Thursday, May 19, 2016
For the May issue of the Atlantic Neal Gabler, a writer, university lecturer, and erstwhile movie reviewer, wrote The Secret Shame of Middle-Class Americans, a piece about how he has struggled with his finances in silence due both to his family’s personal choices and the declining standard of living for middle-class Americans. This is an interesting piece, more for what it says about the author than the people with whom he’s trying to equate himself.
Gabler’s tale is another reiteration of Aesop’s fable, The Ant and the Grasshopper, padded with statistics for more effect. The problem with this piece is that Gabler wrote it, and he’s hardly the spokesperson for the down and out in America. Even if he’s shedding light on a real trend, his motivation is to gain sympathy for himself while placing himself over the unwashed in the social hierarchy.
The fact is, it is hard out there for many, many Americans these days. The statistics Gabler cites are true. The standard of living for lower income, working class and middle class Americans has definitely gone down in the past decades. While the cost of items we’ve grown to think of as non-negotiable - like housing, education, and healthcare - has sharply risen. Many more people are living on the edge of bankruptcy. As the article points out, 47 percent of respondents to one survey said that they would have to borrow or sell something to come up with $400 to pay for an emergency expense or would not be able to come up with it at all.
$400 is not that much money. There are so many things that cost at least $400 to repair or replace. This winter my refrigerator died, my washing machine died, and my laptop more or less collapsed. Each of these problems cost at least $400 to resolve. A car repair, an unexpected tax bill, or a medical emergency will easily run up into that kind of money as well, and most of us are vulnerable to those kinds of issues since we drive, pay taxes, and have bodies that break down.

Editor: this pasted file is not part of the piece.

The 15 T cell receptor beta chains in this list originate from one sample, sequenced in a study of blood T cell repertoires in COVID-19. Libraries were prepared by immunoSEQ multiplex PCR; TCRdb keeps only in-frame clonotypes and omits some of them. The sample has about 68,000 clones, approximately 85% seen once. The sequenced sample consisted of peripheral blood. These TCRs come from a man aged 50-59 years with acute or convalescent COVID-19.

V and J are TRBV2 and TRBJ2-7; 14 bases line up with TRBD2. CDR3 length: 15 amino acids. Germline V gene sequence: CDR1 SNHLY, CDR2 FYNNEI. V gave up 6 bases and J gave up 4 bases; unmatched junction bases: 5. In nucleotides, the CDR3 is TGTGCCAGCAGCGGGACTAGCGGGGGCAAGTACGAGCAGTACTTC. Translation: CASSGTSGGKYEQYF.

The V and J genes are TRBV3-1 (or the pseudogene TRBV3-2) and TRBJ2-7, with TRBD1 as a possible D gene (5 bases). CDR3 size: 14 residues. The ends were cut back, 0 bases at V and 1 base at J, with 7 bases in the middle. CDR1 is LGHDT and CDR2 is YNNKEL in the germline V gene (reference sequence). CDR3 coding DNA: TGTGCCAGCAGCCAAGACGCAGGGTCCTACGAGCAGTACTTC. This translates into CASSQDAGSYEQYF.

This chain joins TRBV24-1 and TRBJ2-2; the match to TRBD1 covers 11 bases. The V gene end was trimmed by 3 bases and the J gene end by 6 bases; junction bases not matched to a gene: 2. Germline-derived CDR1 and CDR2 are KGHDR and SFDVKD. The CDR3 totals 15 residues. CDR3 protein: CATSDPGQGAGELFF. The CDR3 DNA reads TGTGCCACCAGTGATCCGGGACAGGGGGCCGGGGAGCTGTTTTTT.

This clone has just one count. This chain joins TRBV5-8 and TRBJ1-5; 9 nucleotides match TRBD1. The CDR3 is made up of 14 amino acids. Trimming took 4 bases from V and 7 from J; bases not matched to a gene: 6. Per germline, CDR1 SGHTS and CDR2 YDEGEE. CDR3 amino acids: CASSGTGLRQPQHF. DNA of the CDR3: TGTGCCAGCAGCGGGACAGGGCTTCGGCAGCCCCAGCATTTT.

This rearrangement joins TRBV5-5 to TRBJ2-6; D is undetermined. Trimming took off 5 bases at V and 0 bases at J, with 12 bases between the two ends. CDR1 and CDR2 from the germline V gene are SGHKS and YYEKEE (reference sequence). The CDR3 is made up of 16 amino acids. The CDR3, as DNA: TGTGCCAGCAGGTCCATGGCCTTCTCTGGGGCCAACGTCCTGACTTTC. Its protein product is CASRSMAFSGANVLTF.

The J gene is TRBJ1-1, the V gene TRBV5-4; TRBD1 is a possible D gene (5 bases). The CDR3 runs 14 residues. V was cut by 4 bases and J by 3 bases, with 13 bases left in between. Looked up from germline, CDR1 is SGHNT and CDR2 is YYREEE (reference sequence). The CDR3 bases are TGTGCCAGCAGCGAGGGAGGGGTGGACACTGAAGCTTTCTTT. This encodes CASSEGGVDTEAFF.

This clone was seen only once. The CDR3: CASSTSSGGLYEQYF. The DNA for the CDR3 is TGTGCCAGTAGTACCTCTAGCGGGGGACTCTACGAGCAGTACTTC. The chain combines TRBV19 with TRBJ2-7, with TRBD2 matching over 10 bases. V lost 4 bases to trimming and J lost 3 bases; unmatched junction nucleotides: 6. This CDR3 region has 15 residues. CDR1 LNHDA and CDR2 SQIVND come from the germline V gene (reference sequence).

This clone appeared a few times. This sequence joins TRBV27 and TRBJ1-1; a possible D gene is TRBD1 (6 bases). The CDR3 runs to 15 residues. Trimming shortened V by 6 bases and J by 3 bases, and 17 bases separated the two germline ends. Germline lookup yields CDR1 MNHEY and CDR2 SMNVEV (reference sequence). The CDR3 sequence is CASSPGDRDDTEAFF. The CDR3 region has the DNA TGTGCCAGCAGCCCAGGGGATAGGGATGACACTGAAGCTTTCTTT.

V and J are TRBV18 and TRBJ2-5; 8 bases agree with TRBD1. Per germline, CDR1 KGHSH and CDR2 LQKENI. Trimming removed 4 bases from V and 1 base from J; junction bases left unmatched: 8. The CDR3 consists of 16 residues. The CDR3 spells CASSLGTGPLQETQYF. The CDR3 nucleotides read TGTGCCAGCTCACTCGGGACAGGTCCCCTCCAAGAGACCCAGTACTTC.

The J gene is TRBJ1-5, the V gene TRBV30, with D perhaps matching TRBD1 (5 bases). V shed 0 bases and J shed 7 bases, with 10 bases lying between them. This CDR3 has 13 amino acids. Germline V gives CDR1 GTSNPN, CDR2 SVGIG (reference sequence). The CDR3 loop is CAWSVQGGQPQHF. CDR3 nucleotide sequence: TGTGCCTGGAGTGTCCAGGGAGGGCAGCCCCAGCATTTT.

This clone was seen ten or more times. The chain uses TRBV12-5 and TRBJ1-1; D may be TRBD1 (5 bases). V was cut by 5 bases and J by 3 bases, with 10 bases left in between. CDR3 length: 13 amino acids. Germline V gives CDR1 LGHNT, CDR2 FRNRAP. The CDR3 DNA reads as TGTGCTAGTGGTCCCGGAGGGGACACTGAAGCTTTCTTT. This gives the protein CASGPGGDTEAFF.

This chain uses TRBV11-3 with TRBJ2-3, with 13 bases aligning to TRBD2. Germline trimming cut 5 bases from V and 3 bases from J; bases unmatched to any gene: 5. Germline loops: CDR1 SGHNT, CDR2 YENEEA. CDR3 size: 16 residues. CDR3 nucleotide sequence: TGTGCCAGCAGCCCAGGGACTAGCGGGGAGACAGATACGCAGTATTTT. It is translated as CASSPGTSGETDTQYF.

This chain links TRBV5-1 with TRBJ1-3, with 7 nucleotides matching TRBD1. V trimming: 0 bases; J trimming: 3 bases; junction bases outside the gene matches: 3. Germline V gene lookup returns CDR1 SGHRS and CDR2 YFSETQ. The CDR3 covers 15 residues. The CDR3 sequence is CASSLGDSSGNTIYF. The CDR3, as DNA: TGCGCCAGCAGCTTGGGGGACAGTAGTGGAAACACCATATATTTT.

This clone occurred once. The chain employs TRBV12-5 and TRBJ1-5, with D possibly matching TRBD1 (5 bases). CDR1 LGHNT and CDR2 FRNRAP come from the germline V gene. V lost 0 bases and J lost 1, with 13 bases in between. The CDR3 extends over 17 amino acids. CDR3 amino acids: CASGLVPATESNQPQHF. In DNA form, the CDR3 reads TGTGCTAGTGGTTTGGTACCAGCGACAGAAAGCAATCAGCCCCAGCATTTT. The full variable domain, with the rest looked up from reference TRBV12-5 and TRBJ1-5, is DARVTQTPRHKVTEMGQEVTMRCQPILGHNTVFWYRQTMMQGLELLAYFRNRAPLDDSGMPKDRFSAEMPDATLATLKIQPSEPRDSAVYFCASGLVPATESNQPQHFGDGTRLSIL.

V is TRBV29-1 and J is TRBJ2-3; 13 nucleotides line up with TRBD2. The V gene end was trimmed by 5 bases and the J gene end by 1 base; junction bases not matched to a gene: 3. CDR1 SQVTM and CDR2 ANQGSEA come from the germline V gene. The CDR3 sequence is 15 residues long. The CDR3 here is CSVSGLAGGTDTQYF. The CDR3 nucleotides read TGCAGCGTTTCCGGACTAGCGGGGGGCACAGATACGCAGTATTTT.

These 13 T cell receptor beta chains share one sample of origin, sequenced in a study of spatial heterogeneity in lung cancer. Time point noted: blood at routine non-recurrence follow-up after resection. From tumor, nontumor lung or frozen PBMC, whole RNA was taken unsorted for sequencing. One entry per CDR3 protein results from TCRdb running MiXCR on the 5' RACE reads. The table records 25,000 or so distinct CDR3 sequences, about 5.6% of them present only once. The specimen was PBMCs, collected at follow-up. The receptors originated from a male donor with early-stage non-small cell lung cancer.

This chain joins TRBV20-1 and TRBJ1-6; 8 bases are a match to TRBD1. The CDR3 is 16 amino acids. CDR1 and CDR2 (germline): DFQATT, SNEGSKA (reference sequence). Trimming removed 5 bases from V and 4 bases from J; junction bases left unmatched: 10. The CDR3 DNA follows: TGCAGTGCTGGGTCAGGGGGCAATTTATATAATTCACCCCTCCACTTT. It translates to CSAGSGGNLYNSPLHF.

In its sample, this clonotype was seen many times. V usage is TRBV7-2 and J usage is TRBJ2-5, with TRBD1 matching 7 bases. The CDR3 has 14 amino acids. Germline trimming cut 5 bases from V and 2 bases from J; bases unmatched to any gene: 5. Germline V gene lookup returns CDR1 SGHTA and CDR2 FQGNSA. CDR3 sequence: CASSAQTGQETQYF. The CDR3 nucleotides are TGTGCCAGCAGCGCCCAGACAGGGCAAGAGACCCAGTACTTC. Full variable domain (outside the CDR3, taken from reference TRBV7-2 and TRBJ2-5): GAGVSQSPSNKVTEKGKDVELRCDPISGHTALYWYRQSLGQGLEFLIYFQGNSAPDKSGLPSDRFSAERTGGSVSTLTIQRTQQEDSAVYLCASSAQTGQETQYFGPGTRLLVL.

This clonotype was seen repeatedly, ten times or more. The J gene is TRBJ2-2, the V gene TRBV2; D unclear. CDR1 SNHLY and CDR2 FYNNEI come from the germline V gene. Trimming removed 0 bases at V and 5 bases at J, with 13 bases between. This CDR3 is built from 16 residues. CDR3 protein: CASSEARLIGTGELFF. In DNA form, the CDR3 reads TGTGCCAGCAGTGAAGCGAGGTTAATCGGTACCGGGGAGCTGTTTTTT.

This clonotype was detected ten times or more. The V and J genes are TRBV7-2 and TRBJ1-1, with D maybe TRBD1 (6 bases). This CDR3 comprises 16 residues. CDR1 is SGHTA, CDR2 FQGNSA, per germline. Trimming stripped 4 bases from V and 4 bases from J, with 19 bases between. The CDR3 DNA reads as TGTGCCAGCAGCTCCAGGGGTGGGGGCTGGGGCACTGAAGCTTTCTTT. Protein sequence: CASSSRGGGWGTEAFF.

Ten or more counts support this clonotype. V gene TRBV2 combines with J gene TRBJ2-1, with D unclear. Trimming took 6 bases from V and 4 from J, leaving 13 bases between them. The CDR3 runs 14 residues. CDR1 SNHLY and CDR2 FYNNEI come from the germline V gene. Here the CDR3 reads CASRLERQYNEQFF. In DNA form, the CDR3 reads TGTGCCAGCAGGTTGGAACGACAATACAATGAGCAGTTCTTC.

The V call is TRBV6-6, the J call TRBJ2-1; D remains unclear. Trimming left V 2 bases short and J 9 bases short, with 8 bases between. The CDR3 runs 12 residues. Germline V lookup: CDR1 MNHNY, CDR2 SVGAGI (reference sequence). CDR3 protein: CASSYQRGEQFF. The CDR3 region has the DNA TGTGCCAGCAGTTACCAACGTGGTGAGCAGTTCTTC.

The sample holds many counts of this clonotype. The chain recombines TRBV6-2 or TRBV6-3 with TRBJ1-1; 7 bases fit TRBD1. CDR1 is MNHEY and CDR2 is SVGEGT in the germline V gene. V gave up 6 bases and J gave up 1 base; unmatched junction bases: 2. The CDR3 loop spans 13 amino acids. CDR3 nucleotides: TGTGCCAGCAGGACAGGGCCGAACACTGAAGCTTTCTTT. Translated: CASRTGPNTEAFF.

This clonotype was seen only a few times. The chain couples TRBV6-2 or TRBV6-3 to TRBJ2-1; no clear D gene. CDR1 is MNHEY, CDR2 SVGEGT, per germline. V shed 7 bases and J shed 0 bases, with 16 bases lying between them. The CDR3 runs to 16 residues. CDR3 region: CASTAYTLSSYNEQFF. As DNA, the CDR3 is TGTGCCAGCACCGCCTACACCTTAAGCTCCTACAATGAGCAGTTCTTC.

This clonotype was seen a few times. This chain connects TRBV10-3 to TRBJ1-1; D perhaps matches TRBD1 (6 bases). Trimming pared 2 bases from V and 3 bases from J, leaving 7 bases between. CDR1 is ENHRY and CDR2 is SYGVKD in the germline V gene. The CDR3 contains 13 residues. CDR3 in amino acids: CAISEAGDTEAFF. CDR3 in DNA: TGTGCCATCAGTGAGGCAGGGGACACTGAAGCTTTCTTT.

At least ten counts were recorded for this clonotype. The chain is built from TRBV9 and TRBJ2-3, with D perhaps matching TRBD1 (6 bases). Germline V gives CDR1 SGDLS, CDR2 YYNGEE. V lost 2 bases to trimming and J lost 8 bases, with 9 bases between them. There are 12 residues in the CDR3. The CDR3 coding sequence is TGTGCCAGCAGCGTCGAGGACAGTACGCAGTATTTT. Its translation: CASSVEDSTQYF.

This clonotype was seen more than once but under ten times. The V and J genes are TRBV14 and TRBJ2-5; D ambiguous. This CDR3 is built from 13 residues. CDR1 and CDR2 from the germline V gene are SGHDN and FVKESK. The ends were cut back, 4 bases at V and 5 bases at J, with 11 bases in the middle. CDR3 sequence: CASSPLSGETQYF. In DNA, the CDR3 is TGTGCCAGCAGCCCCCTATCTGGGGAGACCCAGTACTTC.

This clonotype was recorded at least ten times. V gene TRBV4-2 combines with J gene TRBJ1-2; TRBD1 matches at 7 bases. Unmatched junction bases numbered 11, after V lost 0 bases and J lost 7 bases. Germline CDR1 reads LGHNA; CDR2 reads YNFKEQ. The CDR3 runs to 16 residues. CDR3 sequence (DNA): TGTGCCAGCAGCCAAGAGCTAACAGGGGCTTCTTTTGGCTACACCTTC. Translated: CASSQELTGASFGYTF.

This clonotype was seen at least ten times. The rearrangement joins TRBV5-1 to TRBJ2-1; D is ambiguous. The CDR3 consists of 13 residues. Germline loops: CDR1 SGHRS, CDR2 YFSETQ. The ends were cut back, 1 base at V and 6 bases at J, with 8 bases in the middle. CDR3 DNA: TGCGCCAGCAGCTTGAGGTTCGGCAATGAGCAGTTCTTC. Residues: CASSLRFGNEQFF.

The bump in prosperity the United States experienced in the middle of the twentieth century got people out of the habit of behaving in the kinds of pragmatic, cooperative, and self-denying ways that our ancestors had to live in order to survive, as well. And, unlike previous generations, the Boomers haven’t saved much and are looking winter straight in the face at this point. It’s coming.
Gabler, however, seems to have managed to either purchase or achieve most of his life goals. As a writer, he works a job of his choice in a financially unpredictable field, getting paid sporadically rather than steadily. He lived in New York City, a very expensive part of the country. His wife quit her job and stayed home with their two daughters when they were younger. They purchased a house in the Hamptons before they sold off their co-op apartment in NYC. They sent their daughters to private school and then chose to use savings and an inheritance to send them to Stanford, Harvard Medical School, Emory, and the University of Texas. (The UT degree was a master’s in social work, so the ROI on that investment will be calculated in negative numbers.) They also paid for one daughter’s wedding.
Essentially Gabler had caviar taste on a tuna budget. He wanted certain things for himself and his family - a career as a writer/professor, posh schools, owning property in a high status zip code - and he got them. He mentions them all in this article so that we know that, while he doesn’t have any money, he is still not among the great unwashed and uneducated. He chose to invest in the finer things because he has taste and refinement. This money wasn’t blown on a drug habit, cruises to the Bahamas, or an unhealthy obsession with cars.
The problem is, he still couldn’t afford these things and have a retirement that’s something other than a lead slug. And it’s retirement time.
Historically, Americans didn’t make these types of choices because they didn’t have the option. Easy credit wasn’t available, so people could spend only until they ran out of money. As a result they didn’t get all new carpeting in their condo. Instead they made their own rag rugs and called it good enough. People didn’t have designer weddings. They got married by a minister in the living room of their parents’ home, and they sat down to a homemade dinner afterward. My great-grandmother insisted that all of her children go to college because it was the only way she could see them not following in her own path of subsistence farming/seasonal work in the pickle factory. All of them did a year at County Normal and then went off to work. It was an entry level option into a better paid field instead of status signalling to everyone she knew how smart they - and, by extension, she - were.
It’s okay to be proud of the intelligence and accomplishments of your kids. It’s fine to invest your money in them. There’s nothing wrong in wanting to live in a safe area with good schools or to work a job that’s better suited for your temperament than sales, accounting, or customer service. The problem is, you can’t make those decisions when you don’t have the money to pay for them and then lump yourself in with Americans who sell their plasma to pay bills because they can’t find any work that pays over $12 an hour. There are quite a lot of those people living in America today, and they don’t feel solidarity with guys who send their daughter to Harvard Med.
Neither do I.